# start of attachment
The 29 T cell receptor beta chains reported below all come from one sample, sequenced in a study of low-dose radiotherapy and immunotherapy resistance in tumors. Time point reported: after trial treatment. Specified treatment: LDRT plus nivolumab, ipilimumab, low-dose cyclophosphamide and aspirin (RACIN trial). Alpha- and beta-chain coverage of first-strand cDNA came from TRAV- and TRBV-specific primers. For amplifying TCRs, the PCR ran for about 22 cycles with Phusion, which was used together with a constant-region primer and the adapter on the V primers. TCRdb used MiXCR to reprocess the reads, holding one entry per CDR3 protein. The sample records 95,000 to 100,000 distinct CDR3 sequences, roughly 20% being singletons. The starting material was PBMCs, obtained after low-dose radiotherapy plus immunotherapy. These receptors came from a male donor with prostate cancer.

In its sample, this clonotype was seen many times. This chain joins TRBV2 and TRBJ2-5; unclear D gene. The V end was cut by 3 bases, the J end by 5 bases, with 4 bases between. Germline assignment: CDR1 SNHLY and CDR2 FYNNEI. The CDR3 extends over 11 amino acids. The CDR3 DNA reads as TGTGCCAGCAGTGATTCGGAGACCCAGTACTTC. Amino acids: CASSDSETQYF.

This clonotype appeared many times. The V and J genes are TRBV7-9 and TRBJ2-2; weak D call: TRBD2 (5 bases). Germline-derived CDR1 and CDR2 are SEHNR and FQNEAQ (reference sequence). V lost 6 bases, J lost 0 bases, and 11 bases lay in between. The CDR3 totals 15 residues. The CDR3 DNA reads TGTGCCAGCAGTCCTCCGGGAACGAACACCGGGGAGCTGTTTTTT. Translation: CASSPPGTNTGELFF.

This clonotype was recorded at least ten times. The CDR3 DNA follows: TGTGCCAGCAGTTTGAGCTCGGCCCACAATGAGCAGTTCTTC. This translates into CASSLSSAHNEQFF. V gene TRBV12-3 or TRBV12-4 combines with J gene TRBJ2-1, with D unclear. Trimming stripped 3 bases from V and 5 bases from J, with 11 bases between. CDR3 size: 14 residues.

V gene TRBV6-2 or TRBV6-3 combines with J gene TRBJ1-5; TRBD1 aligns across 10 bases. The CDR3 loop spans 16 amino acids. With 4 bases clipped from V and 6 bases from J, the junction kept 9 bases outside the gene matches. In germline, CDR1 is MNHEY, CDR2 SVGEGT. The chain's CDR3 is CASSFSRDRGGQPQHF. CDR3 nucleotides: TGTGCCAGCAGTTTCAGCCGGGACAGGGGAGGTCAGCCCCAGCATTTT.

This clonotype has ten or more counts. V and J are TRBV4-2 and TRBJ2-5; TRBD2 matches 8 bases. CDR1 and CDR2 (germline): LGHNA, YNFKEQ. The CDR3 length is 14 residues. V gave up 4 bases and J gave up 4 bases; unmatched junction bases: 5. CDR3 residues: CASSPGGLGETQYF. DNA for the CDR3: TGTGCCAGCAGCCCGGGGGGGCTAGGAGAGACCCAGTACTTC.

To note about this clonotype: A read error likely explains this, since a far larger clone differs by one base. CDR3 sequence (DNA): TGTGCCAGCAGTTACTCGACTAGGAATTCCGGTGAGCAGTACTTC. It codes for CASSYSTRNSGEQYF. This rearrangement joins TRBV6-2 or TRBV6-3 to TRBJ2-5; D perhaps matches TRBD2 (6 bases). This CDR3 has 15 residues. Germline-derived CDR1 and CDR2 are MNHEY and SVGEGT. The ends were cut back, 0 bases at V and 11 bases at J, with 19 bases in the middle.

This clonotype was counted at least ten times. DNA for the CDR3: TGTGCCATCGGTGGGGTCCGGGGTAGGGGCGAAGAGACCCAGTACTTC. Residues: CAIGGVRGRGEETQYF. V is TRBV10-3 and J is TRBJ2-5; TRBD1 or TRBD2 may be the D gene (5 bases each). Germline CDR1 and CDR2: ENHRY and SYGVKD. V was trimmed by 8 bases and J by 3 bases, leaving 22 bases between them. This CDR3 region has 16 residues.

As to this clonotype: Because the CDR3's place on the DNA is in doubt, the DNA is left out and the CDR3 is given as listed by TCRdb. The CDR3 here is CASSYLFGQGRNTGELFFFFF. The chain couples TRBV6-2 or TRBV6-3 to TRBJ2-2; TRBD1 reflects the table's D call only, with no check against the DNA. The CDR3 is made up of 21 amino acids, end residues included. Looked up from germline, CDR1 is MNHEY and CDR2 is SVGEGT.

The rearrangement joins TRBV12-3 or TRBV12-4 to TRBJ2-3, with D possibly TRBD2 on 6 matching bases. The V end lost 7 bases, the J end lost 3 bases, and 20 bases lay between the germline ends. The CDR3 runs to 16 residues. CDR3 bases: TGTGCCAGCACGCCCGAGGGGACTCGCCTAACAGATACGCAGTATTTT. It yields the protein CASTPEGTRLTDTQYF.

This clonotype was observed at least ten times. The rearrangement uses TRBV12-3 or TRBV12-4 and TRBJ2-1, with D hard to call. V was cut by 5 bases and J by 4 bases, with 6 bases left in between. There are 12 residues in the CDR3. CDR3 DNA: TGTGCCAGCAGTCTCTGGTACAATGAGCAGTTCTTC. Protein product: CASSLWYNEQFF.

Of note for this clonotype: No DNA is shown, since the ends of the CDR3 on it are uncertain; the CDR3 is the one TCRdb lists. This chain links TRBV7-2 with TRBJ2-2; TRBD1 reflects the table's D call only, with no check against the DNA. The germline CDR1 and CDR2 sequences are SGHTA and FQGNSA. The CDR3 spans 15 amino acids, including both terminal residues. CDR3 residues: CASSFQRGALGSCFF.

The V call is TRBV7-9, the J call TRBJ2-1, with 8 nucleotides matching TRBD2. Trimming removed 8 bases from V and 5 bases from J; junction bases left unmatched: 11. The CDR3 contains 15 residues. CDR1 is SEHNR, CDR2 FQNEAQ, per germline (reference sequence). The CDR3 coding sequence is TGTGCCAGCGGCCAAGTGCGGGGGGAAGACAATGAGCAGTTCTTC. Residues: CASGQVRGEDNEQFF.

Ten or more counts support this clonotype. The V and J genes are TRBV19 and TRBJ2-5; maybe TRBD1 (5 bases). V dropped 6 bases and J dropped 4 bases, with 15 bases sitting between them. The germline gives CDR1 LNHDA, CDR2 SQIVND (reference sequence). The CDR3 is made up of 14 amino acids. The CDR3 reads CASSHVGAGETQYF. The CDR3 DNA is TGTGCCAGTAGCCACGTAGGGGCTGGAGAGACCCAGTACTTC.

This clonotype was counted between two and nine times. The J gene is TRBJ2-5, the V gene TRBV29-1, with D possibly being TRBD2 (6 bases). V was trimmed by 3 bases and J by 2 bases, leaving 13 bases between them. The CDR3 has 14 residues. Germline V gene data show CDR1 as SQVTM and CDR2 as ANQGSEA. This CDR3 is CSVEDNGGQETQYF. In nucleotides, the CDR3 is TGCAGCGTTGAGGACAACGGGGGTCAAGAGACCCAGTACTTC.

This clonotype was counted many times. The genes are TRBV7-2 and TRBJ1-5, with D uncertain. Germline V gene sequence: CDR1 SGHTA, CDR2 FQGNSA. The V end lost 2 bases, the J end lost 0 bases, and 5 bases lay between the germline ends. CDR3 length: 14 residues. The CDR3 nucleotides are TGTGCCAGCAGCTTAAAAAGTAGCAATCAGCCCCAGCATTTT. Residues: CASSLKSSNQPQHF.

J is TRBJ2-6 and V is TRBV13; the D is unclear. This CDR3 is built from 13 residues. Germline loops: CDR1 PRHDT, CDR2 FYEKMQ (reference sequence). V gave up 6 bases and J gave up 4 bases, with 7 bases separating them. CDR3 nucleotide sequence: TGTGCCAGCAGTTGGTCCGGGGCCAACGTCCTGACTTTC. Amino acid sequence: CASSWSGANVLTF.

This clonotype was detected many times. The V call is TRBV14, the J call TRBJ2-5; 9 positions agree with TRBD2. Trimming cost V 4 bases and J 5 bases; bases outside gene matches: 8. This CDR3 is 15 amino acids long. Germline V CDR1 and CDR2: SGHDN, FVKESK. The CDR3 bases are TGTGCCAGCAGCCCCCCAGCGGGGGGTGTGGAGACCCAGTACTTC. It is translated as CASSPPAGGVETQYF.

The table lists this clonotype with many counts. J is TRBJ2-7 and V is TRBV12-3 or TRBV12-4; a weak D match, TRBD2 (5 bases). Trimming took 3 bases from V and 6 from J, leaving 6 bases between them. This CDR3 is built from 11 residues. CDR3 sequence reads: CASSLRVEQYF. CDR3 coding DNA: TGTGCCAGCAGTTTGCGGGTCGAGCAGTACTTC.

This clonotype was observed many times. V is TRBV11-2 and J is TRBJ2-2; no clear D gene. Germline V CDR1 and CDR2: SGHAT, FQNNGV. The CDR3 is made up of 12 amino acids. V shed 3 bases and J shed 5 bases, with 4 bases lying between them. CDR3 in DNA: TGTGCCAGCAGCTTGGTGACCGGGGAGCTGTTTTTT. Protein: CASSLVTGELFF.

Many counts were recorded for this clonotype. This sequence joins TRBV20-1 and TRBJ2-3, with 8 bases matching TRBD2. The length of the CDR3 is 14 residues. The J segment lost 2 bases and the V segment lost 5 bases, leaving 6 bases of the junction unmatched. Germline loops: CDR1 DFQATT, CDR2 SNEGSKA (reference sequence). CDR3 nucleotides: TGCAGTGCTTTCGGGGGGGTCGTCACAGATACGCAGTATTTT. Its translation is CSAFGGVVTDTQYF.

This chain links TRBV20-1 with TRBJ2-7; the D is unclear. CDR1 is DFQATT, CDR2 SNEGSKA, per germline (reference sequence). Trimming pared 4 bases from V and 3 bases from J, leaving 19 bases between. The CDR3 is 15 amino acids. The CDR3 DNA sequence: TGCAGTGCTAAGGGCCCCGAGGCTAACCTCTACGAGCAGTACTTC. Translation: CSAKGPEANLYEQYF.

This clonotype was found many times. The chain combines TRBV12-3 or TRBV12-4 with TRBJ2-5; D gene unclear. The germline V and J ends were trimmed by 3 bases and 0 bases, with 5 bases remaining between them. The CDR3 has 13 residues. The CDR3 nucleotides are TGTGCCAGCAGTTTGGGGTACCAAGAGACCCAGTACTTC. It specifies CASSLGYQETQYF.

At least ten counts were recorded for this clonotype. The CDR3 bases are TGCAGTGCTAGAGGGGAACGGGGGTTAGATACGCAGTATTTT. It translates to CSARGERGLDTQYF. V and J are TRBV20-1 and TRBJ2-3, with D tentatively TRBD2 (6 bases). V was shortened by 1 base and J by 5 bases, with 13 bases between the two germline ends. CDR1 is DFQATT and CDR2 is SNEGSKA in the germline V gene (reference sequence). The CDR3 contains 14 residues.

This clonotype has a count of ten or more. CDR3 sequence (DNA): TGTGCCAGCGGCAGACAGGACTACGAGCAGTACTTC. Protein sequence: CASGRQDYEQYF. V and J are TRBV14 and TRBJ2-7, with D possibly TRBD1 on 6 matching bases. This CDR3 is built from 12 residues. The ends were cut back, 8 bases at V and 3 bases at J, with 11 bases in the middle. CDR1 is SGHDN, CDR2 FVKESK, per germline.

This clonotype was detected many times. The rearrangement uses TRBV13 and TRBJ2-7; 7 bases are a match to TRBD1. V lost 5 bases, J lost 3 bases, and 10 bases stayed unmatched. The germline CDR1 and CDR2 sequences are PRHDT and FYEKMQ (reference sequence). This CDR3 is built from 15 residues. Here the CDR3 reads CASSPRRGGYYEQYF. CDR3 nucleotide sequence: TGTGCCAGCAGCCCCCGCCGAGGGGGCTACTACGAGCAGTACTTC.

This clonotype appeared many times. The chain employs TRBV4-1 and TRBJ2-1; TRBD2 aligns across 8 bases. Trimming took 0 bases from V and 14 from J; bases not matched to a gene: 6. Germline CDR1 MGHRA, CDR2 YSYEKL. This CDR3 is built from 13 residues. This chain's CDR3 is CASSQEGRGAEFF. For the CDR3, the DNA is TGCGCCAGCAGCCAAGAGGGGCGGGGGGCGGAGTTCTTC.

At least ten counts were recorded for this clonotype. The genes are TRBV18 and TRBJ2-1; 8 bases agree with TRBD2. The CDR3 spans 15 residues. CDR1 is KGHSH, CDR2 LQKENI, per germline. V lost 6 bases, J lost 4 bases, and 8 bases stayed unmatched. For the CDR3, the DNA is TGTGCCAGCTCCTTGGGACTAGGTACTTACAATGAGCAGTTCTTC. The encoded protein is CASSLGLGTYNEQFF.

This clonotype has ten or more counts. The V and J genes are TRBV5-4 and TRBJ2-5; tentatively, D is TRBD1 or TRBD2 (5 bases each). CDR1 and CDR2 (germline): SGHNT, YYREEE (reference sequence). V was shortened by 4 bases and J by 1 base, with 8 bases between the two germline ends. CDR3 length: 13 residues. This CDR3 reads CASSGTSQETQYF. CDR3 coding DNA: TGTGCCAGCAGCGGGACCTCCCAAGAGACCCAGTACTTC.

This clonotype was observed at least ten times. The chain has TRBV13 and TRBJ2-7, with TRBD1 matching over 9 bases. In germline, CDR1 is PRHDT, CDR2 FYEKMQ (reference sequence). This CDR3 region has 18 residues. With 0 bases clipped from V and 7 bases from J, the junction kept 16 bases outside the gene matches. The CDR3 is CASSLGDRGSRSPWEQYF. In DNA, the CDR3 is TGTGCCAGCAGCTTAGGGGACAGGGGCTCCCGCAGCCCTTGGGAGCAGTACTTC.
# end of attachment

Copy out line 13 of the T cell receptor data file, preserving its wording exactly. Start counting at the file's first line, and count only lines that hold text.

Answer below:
The V call is TRBV7-9, the J call TRBJ2-1, with 8 nucleotides matching TRBD2. Trimming removed 8 bases from V and 5 bases from J; junction bases left unmatched: 11. The CDR3 contains 15 residues. CDR1 is SEHNR, CDR2 FQNEAQ, per germline (reference sequence). The CDR3 coding sequence is TGTGCCAGCGGCCAAGTGCGGGGGGAAGACAATGAGCAGTTCTTC. Residues: CASGQVRGEDNEQFF.